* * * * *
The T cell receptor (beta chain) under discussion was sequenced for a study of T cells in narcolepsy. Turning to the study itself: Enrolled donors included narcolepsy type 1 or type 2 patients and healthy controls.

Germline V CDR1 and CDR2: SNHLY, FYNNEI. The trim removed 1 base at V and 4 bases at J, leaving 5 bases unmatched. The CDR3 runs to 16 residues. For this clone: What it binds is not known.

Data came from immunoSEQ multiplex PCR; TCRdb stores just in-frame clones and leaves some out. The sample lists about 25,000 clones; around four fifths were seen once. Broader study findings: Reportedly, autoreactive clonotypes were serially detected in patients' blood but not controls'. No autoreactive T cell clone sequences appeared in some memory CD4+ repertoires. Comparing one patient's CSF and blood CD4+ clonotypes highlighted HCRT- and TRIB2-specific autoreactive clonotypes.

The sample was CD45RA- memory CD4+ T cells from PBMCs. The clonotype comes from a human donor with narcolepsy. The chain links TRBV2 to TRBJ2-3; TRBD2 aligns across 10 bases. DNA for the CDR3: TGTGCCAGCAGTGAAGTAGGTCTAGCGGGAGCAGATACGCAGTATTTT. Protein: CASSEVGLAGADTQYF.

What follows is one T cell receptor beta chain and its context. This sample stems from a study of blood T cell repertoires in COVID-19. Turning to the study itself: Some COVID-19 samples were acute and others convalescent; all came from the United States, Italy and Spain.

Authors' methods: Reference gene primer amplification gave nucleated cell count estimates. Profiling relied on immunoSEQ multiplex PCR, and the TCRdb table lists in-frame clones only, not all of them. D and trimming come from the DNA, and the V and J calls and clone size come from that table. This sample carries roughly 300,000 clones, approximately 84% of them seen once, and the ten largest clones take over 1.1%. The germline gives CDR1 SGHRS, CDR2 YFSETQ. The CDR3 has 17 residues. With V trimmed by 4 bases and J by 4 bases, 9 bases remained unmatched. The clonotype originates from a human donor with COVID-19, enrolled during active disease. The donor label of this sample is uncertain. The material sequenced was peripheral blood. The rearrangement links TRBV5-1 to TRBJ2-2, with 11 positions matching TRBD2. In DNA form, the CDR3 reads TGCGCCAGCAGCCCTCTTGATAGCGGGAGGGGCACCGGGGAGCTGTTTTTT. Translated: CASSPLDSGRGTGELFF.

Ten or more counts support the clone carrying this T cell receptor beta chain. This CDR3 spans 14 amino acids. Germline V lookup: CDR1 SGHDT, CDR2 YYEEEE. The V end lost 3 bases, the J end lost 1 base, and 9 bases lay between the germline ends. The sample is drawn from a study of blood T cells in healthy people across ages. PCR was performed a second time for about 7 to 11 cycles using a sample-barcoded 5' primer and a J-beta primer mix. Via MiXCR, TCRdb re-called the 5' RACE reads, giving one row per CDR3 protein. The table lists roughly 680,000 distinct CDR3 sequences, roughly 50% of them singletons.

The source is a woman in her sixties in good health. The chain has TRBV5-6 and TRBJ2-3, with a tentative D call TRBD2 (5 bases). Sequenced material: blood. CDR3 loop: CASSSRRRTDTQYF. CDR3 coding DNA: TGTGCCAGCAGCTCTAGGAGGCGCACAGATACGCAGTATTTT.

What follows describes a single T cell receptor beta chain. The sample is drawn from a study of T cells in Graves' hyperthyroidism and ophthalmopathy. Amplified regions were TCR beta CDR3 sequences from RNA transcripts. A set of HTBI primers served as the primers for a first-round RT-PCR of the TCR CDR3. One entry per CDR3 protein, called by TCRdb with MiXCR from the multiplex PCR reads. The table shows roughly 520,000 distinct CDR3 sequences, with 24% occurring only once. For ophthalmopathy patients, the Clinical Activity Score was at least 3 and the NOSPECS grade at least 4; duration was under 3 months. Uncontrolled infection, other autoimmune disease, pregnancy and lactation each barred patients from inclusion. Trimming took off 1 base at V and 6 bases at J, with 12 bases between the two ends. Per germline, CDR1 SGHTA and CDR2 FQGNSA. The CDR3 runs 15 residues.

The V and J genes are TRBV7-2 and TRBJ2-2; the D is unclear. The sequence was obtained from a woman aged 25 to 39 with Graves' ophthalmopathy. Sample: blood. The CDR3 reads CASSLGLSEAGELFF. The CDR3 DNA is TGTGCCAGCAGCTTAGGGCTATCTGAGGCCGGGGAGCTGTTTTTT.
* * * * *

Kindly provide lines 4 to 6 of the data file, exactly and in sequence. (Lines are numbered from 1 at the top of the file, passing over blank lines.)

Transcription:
The sample was CD45RA- memory CD4+ T cells from PBMCs. The clonotype comes from a human donor with narcolepsy. The chain links TRBV2 to TRBJ2-3; TRBD2 aligns across 10 bases. DNA for the CDR3: TGTGCCAGCAGTGAAGTAGGTCTAGCGGGAGCAGATACGCAGTATTTT. Protein: CASSEVGLAGADTQYF.

What follows is one T cell receptor beta chain and its context. This sample stems from a study of blood T cell repertoires in COVID-19. Turning to the study itself: Some COVID-19 samples were acute and others convalescent; all came from the United States, Italy and Spain.

Authors' methods: Reference gene primer amplification gave nucleated cell count estimates. Profiling relied on immunoSEQ multiplex PCR, and the TCRdb table lists in-frame clones only, not all of them. D and trimming come from the DNA, and the V and J calls and clone size come from that table. This sample carries roughly 300,000 clones, approximately 84% of them seen once, and the ten largest clones take over 1.1%. The germline gives CDR1 SGHRS, CDR2 YFSETQ. The CDR3 has 17 residues. With V trimmed by 4 bases and J by 4 bases, 9 bases remained unmatched. The clonotype originates from a human donor with COVID-19, enrolled during active disease. The donor label of this sample is uncertain. The material sequenced was peripheral blood. The rearrangement links TRBV5-1 to TRBJ2-2, with 11 positions matching TRBD2. In DNA form, the CDR3 reads TGCGCCAGCAGCCCTCTTGATAGCGGGAGGGGCACCGGGGAGCTGTTTTTT. Translated: CASSPLDSGRGTGELFF.